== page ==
Within the EM fixed income markets, there is an apparent paradox (or an irony). The “simple” EM markets story is that, as a whole, EM governments have been much more disciplined with fiscal and monetary policy than the QE-crazy nations within the so-called “developed” world. In theory, that would imply that the Singapore Dollar or Turkish Lira or some other EM currency would be less susceptible to the ravages of devaluation than the Euro, the Dollar, or the Yen.  The problem here is the term “in theory”. And that leads us into the realm of the “Complex” to which I referred earlier.


How I long for the “simpler days of yore”, when it was easier to look at economic data and discern investment trends (at least it seemed so)!  Now, in an ever more complex and interconnected global economy, everything seems tied to everything else. For example, the U.S. Dollar’s status as the world’s “safe haven” has resulted in the neutralization of standard economic rules regarding the currency pricing impact of fiscal and monetary policy.  What has trumped all else in the EM area, as with other arenas, have been four primary forces:

1)    The injection of “Taper” into Federal Reserve lexicon, with all the attendant angst and over-reaction;
    Various political developments, such as the spread of public protests (Turkey, Brazil);
    The usually inscrutable and unreliable news (and analyses) regarding China – that ranges between a “gushing” over the importance of its role in the world as a “growth engine” (growth in excess of 7%) and its huge $3 trillion currency reserve… to warnings not to trust anything the government says and alarming news regarding a mega “liquidity squeeze” currently buffeting banking and finance in China.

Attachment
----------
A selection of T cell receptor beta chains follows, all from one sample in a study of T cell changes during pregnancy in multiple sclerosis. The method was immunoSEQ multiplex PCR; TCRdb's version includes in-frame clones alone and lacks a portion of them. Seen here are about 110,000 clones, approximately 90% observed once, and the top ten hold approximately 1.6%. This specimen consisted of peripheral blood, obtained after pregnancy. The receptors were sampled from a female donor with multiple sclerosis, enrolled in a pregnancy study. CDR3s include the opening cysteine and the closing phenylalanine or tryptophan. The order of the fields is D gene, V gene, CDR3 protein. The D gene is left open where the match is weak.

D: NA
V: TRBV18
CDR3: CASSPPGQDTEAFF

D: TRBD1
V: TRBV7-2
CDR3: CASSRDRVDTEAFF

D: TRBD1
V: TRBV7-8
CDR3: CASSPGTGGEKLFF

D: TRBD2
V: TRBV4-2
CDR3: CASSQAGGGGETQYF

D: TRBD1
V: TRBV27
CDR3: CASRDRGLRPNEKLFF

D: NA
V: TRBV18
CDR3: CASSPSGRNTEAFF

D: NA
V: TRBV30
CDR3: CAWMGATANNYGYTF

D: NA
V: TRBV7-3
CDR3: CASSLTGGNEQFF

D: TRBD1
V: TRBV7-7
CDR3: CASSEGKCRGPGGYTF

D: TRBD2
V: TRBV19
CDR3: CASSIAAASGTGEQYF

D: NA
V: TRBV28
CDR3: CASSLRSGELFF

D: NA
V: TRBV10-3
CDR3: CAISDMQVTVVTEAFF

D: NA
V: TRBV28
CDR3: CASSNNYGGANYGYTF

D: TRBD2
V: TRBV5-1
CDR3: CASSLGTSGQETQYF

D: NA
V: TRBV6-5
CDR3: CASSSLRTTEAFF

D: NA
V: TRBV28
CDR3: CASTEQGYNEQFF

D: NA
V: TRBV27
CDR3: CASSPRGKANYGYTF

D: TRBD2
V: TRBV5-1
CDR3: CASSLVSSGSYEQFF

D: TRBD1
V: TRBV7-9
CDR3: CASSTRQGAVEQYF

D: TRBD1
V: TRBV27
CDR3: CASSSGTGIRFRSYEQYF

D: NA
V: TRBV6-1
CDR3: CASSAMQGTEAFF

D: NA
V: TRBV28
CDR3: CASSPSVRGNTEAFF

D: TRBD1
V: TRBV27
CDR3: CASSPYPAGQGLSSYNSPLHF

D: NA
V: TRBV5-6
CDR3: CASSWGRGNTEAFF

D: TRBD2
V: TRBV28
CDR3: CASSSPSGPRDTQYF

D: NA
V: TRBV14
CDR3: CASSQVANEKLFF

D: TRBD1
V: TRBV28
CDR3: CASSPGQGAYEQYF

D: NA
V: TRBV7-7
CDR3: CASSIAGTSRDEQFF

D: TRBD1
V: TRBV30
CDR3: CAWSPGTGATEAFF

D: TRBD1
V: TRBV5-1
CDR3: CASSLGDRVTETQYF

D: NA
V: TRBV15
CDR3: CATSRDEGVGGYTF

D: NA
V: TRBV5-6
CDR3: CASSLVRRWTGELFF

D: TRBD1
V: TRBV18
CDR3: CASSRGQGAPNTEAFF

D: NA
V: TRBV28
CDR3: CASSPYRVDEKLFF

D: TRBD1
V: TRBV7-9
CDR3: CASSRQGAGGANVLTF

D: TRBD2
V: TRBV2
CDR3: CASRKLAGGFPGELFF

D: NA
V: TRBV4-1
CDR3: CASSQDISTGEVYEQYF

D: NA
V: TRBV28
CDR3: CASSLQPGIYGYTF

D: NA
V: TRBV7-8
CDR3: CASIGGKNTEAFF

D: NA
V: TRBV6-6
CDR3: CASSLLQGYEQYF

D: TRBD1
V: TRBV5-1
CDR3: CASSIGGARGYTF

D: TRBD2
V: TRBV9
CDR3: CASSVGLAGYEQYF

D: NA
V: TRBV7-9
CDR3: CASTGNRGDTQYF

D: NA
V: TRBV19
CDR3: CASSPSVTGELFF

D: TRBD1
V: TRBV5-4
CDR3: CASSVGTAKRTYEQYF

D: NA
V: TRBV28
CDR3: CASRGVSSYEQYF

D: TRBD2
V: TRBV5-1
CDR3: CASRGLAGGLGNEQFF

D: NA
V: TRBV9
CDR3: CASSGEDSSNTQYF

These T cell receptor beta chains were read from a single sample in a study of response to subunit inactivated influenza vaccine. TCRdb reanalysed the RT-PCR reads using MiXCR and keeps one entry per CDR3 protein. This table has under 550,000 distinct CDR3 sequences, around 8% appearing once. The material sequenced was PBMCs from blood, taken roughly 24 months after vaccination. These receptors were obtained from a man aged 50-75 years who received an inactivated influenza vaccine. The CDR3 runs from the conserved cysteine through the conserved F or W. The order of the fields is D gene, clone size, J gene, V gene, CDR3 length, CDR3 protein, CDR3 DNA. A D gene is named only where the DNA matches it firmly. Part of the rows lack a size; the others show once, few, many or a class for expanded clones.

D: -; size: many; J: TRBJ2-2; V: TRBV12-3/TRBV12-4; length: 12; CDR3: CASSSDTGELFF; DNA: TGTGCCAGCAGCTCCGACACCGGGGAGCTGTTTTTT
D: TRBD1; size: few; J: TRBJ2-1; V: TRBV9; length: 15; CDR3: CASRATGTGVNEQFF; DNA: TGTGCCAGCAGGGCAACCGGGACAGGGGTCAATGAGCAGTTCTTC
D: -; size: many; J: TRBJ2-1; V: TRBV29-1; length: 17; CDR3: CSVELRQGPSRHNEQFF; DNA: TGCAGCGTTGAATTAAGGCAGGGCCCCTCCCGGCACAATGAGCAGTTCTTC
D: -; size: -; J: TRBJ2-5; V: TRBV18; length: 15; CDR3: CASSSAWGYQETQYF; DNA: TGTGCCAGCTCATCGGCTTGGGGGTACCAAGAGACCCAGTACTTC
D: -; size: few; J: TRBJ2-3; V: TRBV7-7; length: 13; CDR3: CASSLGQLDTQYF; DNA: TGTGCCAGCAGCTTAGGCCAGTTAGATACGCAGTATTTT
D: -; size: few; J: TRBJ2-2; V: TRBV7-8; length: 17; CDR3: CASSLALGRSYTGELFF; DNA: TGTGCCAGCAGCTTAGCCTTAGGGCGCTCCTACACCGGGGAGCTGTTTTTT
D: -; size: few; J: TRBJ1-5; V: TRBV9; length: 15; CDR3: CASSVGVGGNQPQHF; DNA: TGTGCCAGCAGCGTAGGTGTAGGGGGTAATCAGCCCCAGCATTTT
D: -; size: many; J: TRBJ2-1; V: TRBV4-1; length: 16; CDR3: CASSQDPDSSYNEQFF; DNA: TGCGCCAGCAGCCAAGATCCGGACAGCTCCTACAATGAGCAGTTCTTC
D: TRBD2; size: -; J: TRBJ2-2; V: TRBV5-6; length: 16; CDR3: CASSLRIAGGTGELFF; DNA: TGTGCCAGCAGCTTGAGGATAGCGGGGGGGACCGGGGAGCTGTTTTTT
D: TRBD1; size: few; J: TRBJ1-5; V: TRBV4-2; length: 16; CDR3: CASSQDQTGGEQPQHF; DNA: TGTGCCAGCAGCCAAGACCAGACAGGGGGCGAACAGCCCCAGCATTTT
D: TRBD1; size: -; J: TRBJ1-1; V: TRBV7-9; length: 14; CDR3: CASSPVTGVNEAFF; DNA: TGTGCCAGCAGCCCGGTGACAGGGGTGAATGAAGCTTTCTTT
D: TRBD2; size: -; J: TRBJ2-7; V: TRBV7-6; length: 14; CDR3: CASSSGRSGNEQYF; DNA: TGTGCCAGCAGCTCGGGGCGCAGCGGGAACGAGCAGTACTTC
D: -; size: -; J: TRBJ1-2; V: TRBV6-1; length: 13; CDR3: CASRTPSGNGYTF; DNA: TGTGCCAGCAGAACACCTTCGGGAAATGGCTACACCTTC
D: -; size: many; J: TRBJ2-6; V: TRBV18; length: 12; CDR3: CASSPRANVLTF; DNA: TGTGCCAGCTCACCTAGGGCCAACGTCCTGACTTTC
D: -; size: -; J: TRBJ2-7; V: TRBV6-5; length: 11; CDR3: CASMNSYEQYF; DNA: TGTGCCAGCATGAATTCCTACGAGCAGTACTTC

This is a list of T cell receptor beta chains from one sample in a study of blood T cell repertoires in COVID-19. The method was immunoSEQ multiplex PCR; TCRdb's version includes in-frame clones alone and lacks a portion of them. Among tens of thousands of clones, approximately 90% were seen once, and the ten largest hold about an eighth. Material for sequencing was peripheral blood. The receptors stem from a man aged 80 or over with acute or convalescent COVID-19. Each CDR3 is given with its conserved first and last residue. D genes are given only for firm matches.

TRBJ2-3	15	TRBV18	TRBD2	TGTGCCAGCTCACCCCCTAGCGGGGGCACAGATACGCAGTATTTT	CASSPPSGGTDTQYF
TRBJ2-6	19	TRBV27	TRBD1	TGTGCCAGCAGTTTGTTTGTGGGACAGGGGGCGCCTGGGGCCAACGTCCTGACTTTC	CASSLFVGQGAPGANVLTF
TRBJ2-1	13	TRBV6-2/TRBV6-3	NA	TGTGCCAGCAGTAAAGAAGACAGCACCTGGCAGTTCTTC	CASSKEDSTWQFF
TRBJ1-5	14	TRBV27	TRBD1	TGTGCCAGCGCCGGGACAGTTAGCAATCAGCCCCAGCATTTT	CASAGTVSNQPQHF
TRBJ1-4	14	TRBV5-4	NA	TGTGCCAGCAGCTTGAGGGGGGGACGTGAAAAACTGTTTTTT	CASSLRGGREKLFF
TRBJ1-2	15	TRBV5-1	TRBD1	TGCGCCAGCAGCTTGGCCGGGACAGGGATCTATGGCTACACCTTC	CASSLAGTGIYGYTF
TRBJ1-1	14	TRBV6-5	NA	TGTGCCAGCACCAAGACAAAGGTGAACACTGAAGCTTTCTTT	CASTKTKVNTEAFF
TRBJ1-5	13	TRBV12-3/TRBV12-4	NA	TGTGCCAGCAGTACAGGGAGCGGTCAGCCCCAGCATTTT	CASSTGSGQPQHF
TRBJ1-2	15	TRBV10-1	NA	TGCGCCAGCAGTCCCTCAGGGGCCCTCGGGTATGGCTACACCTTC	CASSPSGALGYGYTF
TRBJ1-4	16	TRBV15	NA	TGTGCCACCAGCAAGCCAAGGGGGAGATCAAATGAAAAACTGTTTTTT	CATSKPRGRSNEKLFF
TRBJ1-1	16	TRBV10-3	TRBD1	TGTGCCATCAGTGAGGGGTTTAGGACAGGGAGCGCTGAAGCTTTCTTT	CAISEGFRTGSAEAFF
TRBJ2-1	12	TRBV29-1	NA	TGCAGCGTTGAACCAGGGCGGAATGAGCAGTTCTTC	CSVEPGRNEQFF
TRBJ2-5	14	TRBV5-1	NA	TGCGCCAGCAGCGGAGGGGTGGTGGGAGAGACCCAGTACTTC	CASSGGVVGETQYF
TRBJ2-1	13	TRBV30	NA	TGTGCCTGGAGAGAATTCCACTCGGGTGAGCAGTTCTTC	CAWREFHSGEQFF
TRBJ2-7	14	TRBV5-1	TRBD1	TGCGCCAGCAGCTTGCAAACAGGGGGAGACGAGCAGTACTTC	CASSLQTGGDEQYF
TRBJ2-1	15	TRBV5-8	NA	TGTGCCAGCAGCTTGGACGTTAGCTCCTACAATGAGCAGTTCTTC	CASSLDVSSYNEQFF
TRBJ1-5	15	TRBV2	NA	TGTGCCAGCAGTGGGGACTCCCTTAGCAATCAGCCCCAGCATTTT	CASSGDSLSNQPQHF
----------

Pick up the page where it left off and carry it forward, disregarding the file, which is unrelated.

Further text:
4)    Within the EM fixed income space, no matter how sound fiscal and monetary policy might be, central bank policies in Europe, Japan, China, and the U.S. (all vital trading partners) easily overwhelm EM bonds.  Despite the positives I listed at the beginning, the financial markets in EM nations are dwarfed by the size of developed world markets. For example, even “ripples” in the U.S. market can produce “waves” in EM markets, due to relative size and perception of risk.  One super simple example is the Brazilian Real. Despite its much sounder economic policies, the “super low interest rates” in the U.S. and Europe caused money to flow powerfully into Brazil, which caused the Real to move up in value, making exports much more expensive, and therefore less competitive. Therefore, it put on currency controls (in self-defense) that caused other complications and dislocations. (I chalk this up to the category of “you just can’t win!”)